Wednesday, September 11, 2013

Safety Gemba Walks - Down Under

I once again visited Australia to facilitate Lean Safety workshops. Since the first workshop host site was in Brisbane I booked a flight from Dallas/Fort Worth direct to Brisbane - a new personal best for my longest flight ever. It was a 15 hour and 55 minute flight preceded by my flight from Chicago to Dallas and a 2 hour layover. That is one long commute to work! Why do I do it? Simply because I want to change the world - or at least how the world views workplace safety and that requires me to travel. Travel today, because you have to deal with airlines is problematic. Yet there are certainly differences in airlines and how they view and treat their customers. Those of you who have a history of reading my blog posts already know how I feel about American Airlines. They are such an easy target for a lean guy like me. They again disappointed me but I will spare you the details. In contrast to the ongoing self-inflicted suffering and pain caused by flying American Airlines I had a different experience on a Qantas domestic flight from Brisbane to Sydney that lasted a little over an hour. I was fed a meal and offered free drinks which included beer and wine. Contrast that with the American where you can purchase a snack and a drink. But even more noticeable was the fact that the Qantas employees acted like they cared about me as a customer. Qantas, like American, has had some financial difficulties over the last few years. The day before I departed I read a news story about Qantas returning to profitability. American is still struggling in bankruptcy and hoping to merge with US Air (I heard someone say “Useless Air”). What American needs is leadership. Leadership that understands the customer has to come first for without customers you don’t have a business.

Speaking of customer service I also want to give mention to three hotel chains at which I stayed while in Australia. At a Novetel, ParkRoyal and Westin hotel I was charged a minimum of $20 Aus/day for Wi-Fi access to the internet while in my room. Even though I was reimbursed for these charges I felt as if I was being taken advantage of. Contrast that with McDonalds. Walk into any McDonald’s restaurant in Australia and you have access to free Wi-Fi. They view free WiFi access as a way to attract customers while large hotel chains view access to Wi-Fi as a way to rip-off their customers. No matter how good they were in many other ways, what I will always remember is being taken advantage of by the Novotel, ParkRoyal and Westin hotels. Everyone in the world, before booking a hotel room, should ask if there is a cost for Wi-Fi access. When we hear $20/day we should laugh loudly, and hang up.

Speaking of customers I received some very positive feedback from my workshop attendees. Both workshops followed my now standard format of presentation material and small group exercises on day one and safety gemba walks on day two. The workshop attendees are split into small kaizen teams and sent to specific areas of a facility to observe people at work. They engage the workers in discussions about how to make work safer and easier. As they identify opportunities they record them on an opportunity log. By early afternoon the teams are preparing a report out presentation for the site management team. The team presentations, which close out the workshop activities, are always a highlight for me. As the teams present it validates that they understand the Lean Safety concepts and are going to go back to work and make a safety difference. Therefore they will support my goal of changing the world.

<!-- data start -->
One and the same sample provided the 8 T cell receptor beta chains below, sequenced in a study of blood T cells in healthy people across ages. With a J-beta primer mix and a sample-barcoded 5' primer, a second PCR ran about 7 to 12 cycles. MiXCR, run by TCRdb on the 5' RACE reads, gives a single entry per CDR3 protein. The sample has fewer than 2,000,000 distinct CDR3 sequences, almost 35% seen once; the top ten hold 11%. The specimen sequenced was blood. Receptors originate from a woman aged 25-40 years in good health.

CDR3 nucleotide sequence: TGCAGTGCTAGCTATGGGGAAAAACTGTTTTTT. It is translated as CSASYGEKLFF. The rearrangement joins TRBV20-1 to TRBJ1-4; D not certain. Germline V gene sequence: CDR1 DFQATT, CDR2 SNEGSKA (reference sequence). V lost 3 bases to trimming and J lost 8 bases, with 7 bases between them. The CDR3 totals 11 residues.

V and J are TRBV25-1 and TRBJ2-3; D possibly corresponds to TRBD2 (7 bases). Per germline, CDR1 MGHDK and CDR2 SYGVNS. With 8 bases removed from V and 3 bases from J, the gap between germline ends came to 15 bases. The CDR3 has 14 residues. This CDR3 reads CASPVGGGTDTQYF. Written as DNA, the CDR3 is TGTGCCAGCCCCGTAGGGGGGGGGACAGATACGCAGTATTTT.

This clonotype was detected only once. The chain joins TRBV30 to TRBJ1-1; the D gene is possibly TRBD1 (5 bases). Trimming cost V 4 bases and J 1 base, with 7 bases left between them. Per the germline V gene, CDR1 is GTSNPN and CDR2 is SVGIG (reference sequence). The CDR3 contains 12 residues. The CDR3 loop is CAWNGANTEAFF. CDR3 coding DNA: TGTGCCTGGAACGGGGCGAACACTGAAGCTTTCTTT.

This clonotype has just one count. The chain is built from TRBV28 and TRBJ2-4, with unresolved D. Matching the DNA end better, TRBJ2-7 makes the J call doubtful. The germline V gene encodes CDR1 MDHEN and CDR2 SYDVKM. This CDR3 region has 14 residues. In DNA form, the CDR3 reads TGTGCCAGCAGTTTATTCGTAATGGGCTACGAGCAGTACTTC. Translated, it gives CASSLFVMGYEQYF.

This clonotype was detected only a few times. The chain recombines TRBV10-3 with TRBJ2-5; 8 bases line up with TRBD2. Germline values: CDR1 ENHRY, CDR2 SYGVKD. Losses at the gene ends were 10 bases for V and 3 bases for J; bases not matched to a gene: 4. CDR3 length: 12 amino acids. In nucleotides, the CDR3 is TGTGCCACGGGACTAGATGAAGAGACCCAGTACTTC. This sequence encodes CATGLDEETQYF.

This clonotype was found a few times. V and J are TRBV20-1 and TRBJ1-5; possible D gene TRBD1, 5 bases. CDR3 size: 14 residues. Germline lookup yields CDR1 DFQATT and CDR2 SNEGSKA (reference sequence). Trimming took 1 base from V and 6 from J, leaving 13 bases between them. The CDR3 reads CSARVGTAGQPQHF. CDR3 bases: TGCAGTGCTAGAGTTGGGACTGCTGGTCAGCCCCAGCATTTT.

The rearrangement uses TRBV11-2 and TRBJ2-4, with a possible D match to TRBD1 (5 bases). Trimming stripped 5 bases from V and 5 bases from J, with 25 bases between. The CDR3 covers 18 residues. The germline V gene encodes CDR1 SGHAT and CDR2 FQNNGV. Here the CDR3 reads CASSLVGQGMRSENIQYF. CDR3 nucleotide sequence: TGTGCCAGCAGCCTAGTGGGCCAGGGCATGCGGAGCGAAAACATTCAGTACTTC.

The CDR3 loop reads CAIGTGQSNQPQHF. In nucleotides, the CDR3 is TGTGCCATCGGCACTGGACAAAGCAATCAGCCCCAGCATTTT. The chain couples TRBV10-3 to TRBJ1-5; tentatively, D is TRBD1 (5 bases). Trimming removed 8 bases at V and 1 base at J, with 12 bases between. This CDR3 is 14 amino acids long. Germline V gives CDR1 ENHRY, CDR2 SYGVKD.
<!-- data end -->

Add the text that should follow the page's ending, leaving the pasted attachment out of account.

One attendee, the day after the workshop, sent an email to his supervisor who had also attended. I have modified the wording slightly but the message is crystal clear.

Thank you for the opportunity to attend the Lean Safety Conference conducted by Robert Hafey. This was a real eye opener for it has definitely changed my mindset, scope, and further potential interactions with staff. This course highlighted and provided the tools for “Going to the Gemba and Kaizen Blitzing” and gave us all the fundamental basics and understanding of how we can improve at a site level. This course has solidified our potential and current systems of improvement, recently incorporated by our internal continuous Improvement program.

Our objectives on day two was to simply observe the workplace practices and engage the staff – with our focus on ergonomics. This, from my perspective, gave us the key formula for cultural change, increased productivity and formulating safe work practices.

This formula, employee engagement + ergonomic improvement = reduction in cycle time + increased production + positive culture.

As in any change or questioning of current practises, we were met with resistance, yet this was overcome by explaining the “method of our madness” and how we were there to make their particular jobs easier. Once the barriers were broken down, it became easier to assess and put forward the opportunities for improvement.

Lean Safety, just like Lean, is a simple concept to understand. Both are difficult to implement for both require a business culture change. That means managers must initiate employee engagement at all levels. Lean Safety is the easiest entry point to initiate employee engagement. The above feedback confirms my point.

Based on this success story and others from the last three years of conducting Lean Safety gemba walks I have begun to write a follow-up book to my first - Lean Safety. It will contain case studies from my travels and visits to facilities around the world. If you would like your company to be a case study example give me a call to schedule a safety gemba walk. Stay safe.